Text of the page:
RS kit wiring problem

Discussion in 'Luthier's Guitar & Bass Technical Discussion' started by justonwo, Aug 22, 2005.

  1. justonwo

    justonwo Member

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    So I purchased and RS premium upgrade kit for my new R6 and had it wired by my local shop. Although I instructed them to follow the RS wiring diagram exactly, they deviated slightly. Instead of running ground wires from the back of all the pots to the stop bar grounding wire on the neck volume control, they grounded the neck tone and volume together, and joined the bridge volume and tone together. Thus, it seems that the bridge tone and volume are not grounded to the stop bar.

    I've noticed that I can still hear my guitar very faintly when I turn the bridge volume all the way down and I figured it had something to do with the grounding. However, I ran a new wire from the neck volume to the bridge tone, and I still have the same problem. Any ideas what might be causing this?

    Summary of original ground connections:

    1) Stop bar ground wire soldered to back on neck volume
    2) Back of neck volume and tone connected
    3) Back of bridge volume and tone connected

    I added:

    4) Connection between neck volume and bridge tone. This should ground all four.

    Thanks.
     
  2. John Phillips

    John Phillips Member

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    It's probably not a grounding problem - it's more likely that the ground tab of the bridge pickup volume control has separated from the track slightly; this tends to happen when the tab is bent back to be soldered to the pot casing. You need to re-crimp it onto the track with a pair of pliers (you'll have to take the pot out, but probably not disconnect it).

    The grounding between the two volume and tone networks is completed via the cabling to and from the switch anyhow, so the extra wire you added is unnecessary.

    Don't worry about where the stopbar connection is grounded to - it's just a shield and since no current flows in it, it's irrelevant from a star-grounding point of view; the important connection is the one to the jack and where it goes to. A Les Paul is inherently difficult to star-ground since the cabling to and from the switch is part of the ground path, and if you're going to do things properly the three cables may need to be sleeved so they don't contact each other. I've never come across a Les Paul where that sort of trouble was necessary to make it quiet though.
     
  3. justonwo

    justonwo Member

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    John, thanks for the reply. What you are saying seems to make sense. However, no tab bending was performed in my wiring. The tab was bridged to the casing by a wire jumper. I called RS Guitar Works and they were pretty convinced that failure to complete the star grounding the way they specified in the diagram was the source of the problem, or perhaps a cold solder joint. I think I'll try rewiring things first, and then try working on the pot if that doesn't fix things.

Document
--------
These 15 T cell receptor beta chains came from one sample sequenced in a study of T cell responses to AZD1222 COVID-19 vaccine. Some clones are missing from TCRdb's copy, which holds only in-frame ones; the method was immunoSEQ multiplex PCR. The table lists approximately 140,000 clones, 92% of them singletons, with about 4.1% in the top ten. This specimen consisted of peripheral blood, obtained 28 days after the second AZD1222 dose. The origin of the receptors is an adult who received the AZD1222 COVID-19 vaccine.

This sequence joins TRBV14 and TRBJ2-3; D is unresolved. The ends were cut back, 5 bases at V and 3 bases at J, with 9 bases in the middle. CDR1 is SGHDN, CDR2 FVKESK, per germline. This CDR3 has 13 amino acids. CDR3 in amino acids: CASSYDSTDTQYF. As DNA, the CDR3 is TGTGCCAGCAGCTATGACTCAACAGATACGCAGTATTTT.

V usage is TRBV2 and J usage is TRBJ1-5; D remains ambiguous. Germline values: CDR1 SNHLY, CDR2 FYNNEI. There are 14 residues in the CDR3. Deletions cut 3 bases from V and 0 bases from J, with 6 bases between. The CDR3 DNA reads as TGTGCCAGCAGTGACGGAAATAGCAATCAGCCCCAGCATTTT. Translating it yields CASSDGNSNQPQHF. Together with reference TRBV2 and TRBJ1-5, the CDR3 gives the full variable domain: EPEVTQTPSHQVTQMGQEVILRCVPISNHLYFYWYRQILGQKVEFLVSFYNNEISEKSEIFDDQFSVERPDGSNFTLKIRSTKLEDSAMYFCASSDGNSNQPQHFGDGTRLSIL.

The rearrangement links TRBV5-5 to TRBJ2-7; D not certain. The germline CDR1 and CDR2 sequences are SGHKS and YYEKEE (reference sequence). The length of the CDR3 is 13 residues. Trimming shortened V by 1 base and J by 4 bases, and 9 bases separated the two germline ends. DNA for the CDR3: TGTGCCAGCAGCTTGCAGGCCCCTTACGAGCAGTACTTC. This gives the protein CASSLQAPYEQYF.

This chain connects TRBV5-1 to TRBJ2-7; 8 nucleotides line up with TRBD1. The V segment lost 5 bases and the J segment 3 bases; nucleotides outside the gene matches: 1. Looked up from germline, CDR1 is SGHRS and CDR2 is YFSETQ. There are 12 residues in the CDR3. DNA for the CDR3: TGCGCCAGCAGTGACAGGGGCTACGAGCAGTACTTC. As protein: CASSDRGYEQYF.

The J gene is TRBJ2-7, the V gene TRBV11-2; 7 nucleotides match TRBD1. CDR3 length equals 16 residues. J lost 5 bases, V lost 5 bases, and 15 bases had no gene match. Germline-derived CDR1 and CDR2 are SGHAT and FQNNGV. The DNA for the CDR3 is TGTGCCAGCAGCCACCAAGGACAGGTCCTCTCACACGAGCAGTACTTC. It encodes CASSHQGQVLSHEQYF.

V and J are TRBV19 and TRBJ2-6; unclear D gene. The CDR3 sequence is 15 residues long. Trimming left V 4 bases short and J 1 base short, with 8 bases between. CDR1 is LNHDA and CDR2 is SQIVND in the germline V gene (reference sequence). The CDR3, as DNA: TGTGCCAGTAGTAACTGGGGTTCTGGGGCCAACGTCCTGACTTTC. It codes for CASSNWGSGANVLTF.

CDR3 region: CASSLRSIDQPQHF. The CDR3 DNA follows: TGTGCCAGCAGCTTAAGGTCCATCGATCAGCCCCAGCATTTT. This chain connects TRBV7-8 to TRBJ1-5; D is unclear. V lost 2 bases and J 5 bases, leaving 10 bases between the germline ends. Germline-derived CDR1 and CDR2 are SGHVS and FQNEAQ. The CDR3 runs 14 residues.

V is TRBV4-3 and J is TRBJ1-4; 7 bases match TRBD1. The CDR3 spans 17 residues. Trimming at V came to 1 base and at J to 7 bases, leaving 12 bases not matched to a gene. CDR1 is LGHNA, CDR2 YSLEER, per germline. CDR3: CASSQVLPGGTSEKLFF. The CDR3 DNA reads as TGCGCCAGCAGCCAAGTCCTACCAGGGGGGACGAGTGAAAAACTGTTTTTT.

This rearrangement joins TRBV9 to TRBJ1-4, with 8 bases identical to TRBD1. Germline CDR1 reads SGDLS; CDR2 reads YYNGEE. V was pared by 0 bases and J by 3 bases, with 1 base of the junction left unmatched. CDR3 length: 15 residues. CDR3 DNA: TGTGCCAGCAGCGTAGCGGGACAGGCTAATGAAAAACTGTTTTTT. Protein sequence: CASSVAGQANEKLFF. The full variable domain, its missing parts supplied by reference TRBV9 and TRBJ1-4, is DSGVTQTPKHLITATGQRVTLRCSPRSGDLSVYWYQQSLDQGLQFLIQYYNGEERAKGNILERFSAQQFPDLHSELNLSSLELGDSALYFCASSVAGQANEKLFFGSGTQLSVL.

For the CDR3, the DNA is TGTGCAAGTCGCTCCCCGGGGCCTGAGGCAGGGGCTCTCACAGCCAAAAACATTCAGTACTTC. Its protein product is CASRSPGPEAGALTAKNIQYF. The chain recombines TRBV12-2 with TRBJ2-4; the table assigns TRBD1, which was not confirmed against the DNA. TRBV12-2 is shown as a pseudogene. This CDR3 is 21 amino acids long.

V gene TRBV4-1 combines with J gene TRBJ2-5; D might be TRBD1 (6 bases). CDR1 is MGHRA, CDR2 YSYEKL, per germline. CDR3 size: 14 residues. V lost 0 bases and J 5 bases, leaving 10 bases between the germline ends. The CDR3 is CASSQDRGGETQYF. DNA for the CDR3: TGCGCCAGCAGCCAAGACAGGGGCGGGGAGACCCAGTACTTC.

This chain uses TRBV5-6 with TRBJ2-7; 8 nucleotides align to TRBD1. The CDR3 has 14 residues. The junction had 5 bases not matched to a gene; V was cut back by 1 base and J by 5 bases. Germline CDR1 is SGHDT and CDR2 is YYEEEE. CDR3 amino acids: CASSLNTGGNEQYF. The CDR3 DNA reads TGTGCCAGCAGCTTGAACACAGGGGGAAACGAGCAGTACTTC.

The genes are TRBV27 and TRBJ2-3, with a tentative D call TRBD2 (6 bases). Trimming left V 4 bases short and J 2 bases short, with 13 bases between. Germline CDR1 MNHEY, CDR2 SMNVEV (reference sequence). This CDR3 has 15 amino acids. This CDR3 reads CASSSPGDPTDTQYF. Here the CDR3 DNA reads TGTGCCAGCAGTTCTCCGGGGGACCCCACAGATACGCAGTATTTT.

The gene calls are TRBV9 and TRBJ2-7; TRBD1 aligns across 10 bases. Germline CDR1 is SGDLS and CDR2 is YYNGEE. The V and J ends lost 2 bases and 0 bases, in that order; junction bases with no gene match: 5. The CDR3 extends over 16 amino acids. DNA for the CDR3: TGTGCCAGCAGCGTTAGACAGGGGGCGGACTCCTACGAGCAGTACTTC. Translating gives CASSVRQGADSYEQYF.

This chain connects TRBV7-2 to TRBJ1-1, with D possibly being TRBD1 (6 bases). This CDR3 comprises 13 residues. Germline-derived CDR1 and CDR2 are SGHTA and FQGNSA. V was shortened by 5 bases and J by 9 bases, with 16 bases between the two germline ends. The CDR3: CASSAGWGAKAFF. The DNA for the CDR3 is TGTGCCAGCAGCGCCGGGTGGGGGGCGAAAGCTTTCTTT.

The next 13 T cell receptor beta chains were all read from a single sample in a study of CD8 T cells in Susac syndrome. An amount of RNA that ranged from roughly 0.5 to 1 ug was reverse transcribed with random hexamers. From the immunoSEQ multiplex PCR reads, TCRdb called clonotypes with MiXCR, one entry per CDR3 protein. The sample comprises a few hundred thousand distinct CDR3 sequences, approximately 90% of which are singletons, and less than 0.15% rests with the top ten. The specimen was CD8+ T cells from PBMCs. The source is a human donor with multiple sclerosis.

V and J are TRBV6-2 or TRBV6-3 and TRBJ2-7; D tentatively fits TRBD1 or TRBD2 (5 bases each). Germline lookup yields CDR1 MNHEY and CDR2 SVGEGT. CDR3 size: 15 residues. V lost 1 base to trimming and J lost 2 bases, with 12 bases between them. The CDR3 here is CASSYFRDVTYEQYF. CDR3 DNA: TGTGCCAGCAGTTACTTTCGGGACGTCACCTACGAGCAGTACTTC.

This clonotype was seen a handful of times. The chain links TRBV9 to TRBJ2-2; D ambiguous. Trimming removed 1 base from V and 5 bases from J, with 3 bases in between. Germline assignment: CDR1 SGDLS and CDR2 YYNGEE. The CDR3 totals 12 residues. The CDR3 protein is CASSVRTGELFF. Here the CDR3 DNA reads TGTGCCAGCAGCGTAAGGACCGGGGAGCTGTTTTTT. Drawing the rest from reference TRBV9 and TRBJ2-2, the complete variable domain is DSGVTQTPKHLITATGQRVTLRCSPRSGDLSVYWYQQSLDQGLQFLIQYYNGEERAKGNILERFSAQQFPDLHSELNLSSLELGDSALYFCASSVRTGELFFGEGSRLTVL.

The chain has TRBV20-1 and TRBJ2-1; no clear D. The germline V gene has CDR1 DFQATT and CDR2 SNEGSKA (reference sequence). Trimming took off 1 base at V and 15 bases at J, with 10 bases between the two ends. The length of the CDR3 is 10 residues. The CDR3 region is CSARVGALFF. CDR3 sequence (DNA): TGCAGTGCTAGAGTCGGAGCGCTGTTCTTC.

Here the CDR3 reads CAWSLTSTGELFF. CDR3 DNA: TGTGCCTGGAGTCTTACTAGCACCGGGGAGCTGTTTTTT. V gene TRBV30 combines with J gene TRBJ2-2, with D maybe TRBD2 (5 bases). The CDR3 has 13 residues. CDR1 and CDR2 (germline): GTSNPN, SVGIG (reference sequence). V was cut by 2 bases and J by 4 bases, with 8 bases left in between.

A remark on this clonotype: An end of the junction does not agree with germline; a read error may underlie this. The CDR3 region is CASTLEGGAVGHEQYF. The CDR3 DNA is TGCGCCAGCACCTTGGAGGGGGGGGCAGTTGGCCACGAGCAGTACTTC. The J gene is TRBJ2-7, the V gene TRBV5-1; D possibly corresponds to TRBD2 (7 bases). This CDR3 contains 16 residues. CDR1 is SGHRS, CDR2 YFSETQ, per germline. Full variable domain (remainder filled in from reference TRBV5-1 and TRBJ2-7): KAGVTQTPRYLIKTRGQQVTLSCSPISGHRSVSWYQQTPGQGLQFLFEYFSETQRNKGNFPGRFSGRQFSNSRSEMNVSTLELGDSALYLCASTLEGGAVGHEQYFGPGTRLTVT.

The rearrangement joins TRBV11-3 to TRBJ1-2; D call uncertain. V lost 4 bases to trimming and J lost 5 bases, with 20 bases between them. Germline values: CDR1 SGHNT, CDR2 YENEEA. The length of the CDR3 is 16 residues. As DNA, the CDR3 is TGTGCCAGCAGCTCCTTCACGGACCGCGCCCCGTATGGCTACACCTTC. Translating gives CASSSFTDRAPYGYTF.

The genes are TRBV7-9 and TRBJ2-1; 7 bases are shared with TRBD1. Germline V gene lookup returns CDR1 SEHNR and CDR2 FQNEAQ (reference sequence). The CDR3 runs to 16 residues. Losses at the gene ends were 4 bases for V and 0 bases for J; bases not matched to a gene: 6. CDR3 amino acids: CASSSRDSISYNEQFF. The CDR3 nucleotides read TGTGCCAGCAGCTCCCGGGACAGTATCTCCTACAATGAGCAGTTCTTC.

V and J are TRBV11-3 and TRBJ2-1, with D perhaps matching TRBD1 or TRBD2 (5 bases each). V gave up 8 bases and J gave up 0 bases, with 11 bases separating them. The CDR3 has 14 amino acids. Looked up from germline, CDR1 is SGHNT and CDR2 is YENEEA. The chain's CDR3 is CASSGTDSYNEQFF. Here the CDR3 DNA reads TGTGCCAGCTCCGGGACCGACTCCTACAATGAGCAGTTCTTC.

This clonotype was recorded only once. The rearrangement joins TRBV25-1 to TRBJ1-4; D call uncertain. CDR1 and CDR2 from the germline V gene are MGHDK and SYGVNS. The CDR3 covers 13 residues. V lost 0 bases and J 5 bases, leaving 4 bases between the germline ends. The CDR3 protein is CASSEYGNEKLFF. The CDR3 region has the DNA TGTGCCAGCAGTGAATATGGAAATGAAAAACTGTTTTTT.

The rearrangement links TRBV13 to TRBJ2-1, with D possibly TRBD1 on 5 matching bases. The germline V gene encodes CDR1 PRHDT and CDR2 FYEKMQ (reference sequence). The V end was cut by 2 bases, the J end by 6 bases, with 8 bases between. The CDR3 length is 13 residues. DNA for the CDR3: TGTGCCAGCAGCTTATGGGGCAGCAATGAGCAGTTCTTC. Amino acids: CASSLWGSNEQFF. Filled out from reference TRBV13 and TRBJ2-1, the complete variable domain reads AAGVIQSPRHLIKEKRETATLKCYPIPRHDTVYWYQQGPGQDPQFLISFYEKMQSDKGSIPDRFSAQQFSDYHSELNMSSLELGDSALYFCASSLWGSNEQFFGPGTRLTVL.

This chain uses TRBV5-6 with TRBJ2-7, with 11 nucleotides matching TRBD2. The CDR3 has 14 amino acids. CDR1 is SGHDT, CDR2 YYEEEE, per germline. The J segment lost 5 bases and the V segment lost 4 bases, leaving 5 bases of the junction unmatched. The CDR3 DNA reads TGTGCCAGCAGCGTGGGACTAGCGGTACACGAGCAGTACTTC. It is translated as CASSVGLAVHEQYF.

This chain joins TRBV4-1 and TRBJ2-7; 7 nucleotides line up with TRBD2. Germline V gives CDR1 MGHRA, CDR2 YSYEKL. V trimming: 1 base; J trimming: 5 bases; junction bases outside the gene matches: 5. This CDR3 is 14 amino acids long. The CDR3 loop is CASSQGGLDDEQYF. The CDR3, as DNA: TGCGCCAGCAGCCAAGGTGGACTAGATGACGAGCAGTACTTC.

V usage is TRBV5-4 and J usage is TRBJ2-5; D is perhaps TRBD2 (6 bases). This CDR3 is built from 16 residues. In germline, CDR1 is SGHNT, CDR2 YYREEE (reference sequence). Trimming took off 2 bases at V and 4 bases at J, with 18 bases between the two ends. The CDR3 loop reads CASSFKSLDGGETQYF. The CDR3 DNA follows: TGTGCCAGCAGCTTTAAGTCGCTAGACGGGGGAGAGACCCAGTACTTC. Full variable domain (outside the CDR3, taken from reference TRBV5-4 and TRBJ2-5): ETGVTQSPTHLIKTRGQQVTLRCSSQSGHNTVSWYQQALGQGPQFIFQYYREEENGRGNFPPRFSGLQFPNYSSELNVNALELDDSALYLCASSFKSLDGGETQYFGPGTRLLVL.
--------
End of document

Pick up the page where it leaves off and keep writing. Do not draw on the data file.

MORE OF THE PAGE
I also mentioned to him that the strings buzz pretty loudly until I touch them. He told me that this is usually indicative of a bad connection between the tailpiece and the neck volume pot. So it doesn't sound like that connection is very solid either. If it's not the connection at the volume pot, how easy is it to access the end of the wire connected to the stop bar?
     
  4. BPlexico

    BPlexico Member

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    You may have already tried this but having some sort of meter to check continuity is very helpful in these cases (or at least it has been for me) - allows one to check all the soldering points to ensure sound connections. Most multimeters have this capability - and emit a beep to verify continuity between two points.

    Helpful to me who was very new to soldering as a way to check my work before sealing up the guitar...

    I believe the ground wire to the stop bar is connected to one of the two studs so that would not be the easiest connection in the world to diagnose (John coorect me if I am wrong).

    -- Barr
     
  5. justonwo

    justonwo Member

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    John, you were right about the grounding. That doesn't seem to be the problem. Can you describe in a little more detail how to crimp the ground tab back onto the track? I can't visualize the mechanics of the pot very well so it's hard for me to see how this is done. Is it possible that the pot is simply defective and that turning the volume all the way down doesn't shunt the entire signal to ground?

    Also, I don't know if this will help troubleshoot the problem, but I've noticed something else. When I have the pickup selector toggled to both pickups, usually turning the volume all the way down on either the bridge or neck will turn all the volume off. However, on this guitar only the neck pickup has that effect. Turning the bridge all the way down still allows sound to come through. I guess this is probably an extension of the same symptom, but to the extent that it helps, I'm putting it out there.
     

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